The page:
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Customer Service in the news – w/c 1st October

Customer Service in the news – w/c 1st October

This week – Vodafone’s digital humans will soon arrive in stores, how artificial intelligence (AI) will redefine the job market, why friendliness goes a long way and how the fashion industry is driving the digital revolution.


Is the world ready for digital humans?

Vodafone New Zealand has become the first AI-powered digital human retail store in the country by putting a face onto AI-based customer service applications.

Customer service kiosks using new technology FaceMe, which attempts to humanize AI, will arrive in stores in late 2018. The technology is already employed by Auckland Airport and Vodafone hopes it will speed up the check-out process for customers, while also freeing up time for employees to deal with more complex queries.

Time will tell if Kiwi customers are ready to welcome digital humans with open arms. More here.

Hospitality industry embraces robots for customer service

A warm welcome is a crucial part of a guest’s experience when visiting a hotel, but a new report by Colliers International has found that some of the world’s largest hotel brands will be leaving it to robots to greet their guests in the coming years.

According to the research, 73 per cent of manual jobs in the hospitality industry could be automated by 2025, as many hotel operators embrace new technology such as voice and facial recognition, virtual reality and biometrics.

The use of robots in hospitality is increasing at a rapid pace and the global sale of guest relation robots is set to reach 66,000 units by 2020.

But, what about the impact on jobs? Research by McKinsey Global Institute found that smart technology will actually redefine existing roles and create new ones.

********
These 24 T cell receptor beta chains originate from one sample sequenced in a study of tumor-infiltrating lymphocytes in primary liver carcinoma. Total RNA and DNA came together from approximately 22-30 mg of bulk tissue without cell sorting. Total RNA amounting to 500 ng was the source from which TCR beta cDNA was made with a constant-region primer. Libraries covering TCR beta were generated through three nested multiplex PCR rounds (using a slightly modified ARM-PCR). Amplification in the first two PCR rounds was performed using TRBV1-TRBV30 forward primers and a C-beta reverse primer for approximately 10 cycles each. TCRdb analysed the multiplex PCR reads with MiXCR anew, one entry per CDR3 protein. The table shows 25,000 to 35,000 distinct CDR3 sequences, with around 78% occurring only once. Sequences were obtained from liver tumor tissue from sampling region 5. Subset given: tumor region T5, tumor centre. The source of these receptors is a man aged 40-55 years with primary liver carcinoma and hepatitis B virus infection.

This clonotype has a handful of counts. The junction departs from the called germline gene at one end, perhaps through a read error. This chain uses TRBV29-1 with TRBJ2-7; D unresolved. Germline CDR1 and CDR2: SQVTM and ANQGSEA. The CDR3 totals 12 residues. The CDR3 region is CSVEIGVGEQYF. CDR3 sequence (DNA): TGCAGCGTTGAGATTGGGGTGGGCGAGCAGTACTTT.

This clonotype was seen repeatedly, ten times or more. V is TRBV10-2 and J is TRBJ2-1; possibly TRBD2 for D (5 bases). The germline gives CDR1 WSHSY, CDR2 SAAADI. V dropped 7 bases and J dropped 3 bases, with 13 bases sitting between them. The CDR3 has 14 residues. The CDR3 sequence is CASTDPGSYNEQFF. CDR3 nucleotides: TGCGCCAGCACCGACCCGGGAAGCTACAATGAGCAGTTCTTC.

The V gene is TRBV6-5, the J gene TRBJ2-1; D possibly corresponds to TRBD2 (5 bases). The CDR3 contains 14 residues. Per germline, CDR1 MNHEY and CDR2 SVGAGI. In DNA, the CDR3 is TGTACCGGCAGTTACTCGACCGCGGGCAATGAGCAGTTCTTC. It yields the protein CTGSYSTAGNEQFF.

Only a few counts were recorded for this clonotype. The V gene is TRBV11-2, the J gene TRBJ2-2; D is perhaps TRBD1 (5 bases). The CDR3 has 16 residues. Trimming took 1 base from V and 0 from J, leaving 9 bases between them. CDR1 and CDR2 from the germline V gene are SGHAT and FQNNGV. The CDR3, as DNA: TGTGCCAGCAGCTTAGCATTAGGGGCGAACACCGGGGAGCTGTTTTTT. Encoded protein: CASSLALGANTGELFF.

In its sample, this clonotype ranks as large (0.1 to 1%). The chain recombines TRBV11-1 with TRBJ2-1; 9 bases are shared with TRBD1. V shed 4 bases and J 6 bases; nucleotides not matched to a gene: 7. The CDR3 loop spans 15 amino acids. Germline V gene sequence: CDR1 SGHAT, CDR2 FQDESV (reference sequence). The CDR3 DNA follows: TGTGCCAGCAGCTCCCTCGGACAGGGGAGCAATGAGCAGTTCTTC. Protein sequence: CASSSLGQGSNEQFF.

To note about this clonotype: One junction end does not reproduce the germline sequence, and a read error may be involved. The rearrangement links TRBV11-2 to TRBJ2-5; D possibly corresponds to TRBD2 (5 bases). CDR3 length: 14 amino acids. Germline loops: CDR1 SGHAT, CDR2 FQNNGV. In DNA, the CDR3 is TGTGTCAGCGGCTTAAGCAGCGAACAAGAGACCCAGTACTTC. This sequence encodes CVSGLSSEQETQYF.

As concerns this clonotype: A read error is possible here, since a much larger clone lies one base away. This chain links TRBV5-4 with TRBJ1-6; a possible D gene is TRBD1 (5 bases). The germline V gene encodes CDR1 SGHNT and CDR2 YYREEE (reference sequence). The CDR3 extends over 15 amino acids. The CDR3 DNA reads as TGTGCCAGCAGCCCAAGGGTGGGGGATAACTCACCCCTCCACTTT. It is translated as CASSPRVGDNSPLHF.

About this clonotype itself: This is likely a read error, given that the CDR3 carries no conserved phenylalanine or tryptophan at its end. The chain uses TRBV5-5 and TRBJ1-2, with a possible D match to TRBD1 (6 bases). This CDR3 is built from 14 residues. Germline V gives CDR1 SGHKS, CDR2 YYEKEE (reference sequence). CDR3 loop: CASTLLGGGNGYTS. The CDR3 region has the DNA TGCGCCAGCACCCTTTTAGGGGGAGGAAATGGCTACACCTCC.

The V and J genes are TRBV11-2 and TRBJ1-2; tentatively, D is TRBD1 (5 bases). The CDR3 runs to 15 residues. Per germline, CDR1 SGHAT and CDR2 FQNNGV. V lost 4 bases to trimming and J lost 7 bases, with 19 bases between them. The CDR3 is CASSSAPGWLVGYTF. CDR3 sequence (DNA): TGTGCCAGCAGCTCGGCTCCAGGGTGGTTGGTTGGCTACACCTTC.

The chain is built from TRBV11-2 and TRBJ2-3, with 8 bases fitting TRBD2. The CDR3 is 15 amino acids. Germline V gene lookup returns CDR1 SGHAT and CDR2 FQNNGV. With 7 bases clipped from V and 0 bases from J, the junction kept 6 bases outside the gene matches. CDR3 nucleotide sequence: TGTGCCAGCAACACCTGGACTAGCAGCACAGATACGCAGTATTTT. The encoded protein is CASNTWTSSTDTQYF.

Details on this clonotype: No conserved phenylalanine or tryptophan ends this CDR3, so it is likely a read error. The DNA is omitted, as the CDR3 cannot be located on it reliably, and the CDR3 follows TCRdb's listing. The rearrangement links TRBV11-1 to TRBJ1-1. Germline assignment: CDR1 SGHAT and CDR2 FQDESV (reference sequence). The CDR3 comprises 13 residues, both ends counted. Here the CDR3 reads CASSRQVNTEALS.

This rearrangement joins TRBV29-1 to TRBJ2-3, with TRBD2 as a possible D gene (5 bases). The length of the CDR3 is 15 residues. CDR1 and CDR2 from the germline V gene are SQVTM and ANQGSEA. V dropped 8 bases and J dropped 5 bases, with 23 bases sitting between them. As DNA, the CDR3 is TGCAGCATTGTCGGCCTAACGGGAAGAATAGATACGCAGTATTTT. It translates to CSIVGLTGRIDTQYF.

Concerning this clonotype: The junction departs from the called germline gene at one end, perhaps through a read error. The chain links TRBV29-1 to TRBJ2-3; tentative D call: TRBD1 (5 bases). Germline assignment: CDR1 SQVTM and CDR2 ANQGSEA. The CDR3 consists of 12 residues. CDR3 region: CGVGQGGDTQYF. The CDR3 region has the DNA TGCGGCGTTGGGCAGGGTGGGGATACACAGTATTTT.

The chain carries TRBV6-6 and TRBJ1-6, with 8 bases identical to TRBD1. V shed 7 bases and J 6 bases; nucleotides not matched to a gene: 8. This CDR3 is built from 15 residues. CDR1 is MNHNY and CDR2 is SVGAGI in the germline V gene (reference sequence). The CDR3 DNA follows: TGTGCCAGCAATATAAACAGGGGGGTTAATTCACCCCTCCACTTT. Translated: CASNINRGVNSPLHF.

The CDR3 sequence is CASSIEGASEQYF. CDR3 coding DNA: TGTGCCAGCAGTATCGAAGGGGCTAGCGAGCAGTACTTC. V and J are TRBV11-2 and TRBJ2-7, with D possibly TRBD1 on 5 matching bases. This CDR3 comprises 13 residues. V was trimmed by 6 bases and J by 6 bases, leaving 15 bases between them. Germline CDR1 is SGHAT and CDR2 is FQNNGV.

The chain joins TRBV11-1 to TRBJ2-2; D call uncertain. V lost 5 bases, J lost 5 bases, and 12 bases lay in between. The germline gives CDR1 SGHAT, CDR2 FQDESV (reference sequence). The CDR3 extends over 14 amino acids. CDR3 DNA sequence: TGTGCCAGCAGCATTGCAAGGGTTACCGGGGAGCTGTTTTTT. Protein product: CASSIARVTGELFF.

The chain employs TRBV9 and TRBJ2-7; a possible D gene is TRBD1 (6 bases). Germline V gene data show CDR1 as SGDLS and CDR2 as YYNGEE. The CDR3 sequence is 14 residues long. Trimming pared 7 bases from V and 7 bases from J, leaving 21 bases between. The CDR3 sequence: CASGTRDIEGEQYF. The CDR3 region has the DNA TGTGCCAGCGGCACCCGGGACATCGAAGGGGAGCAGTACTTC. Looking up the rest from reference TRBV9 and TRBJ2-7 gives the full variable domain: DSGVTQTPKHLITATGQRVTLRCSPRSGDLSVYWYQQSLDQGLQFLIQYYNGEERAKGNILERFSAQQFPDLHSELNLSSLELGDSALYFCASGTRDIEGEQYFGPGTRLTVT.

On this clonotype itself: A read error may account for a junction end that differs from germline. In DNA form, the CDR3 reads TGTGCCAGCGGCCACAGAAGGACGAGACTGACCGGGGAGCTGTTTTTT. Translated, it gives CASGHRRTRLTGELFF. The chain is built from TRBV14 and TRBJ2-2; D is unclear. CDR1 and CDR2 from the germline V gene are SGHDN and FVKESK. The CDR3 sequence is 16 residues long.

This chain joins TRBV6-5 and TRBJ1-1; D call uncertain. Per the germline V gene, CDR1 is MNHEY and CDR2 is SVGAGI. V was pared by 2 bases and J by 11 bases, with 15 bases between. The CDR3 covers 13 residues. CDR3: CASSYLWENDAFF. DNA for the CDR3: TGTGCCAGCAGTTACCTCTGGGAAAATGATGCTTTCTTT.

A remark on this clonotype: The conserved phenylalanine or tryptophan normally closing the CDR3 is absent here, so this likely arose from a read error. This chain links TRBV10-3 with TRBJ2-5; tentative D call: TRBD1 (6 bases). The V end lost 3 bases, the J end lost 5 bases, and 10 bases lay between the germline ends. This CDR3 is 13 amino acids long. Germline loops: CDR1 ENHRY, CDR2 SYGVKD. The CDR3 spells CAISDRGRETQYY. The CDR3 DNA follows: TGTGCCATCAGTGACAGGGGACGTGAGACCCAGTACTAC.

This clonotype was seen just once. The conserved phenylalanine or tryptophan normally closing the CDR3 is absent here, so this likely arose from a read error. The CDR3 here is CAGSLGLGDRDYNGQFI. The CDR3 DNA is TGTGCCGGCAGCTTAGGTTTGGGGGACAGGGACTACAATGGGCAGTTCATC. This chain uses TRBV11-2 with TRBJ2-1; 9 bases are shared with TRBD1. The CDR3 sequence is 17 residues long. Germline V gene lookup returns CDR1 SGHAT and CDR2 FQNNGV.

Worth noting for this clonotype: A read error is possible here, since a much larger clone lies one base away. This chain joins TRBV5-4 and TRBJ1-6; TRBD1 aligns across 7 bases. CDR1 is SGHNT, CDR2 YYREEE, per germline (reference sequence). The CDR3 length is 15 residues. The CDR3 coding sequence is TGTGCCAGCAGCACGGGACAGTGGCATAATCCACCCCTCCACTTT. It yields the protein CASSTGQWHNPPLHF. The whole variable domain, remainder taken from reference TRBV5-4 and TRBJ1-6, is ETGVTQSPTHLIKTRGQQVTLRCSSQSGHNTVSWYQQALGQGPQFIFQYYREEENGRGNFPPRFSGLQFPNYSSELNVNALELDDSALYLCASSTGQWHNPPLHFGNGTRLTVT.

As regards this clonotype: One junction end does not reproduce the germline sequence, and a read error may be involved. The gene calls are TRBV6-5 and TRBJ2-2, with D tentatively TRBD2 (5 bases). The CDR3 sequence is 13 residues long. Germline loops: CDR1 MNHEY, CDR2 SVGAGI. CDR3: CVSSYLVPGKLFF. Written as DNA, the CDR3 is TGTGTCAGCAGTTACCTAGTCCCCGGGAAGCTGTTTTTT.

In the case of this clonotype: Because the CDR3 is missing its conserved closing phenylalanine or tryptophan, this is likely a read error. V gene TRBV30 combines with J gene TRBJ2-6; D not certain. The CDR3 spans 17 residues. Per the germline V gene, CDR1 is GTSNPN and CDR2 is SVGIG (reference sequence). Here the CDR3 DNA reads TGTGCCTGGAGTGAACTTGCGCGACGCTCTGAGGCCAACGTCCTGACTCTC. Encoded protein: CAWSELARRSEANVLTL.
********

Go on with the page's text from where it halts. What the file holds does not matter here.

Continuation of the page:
Hospitality business owners need to make sure to provide training and give their employees the chance to upskill – or risk falling behind.

Read the article here.

The risks of investing in digital without thorough planning

US fashion brands are increasing their digital investments to keep up with the technological revolution and shifts in customer expectations. The question is, is it enough?

The new Digital IQ Index report by Gartner L2 found that the US fashion industry still has some way to go when it comes to meeting consumers’ needs, with only 29 per cent of brands offering click and collect services, compared to 71 per cent of department stores. As a result, consumers are more likely to be drawn to third-party sites rather than buy directly from a fashion brand.

Brian Lee, associate director at Gartner L2, suggests that fashion brands are rushing to introduce new services and technology in a bid to race ahead of competitors, but this can easily result in inconsistency across services and channels. Being an innovative early adopter shouldn’t be at the expense of carefully thinking through digital strategies and approaches.

Read the article here.

Apple Business Chat is taking the world by storm

Less than a year after its launch in January, Apple Business Chat is expanding its platform to 15 new companies in the US and another 15 internationally – including in the UK, Japan, Hong Kong, Singapore, Canada, Australia Italy and France.

The technology allows customers to communicate directly with businesses on Apple’s messaging platform and makes payments easier, too. Apple recently added Apple Pay and other features to iMessage to make it easy for consumers to transact directly with businesses in a totally digital way.

The expansion proves that many customers now prefer online chats over telephone systems and wait music.

Many businesses are still struggling to cut down telephone customer service waiting times and improve customer satisfaction, and Apple Business Chat is capitalizing on customers’ frustrations.

Read the article here.

Author: Editorial team Future. Customer.

Tags for this article Artificial Intelligence (85) Chatbots (37) Customer Experience (95) Customer Service (108)


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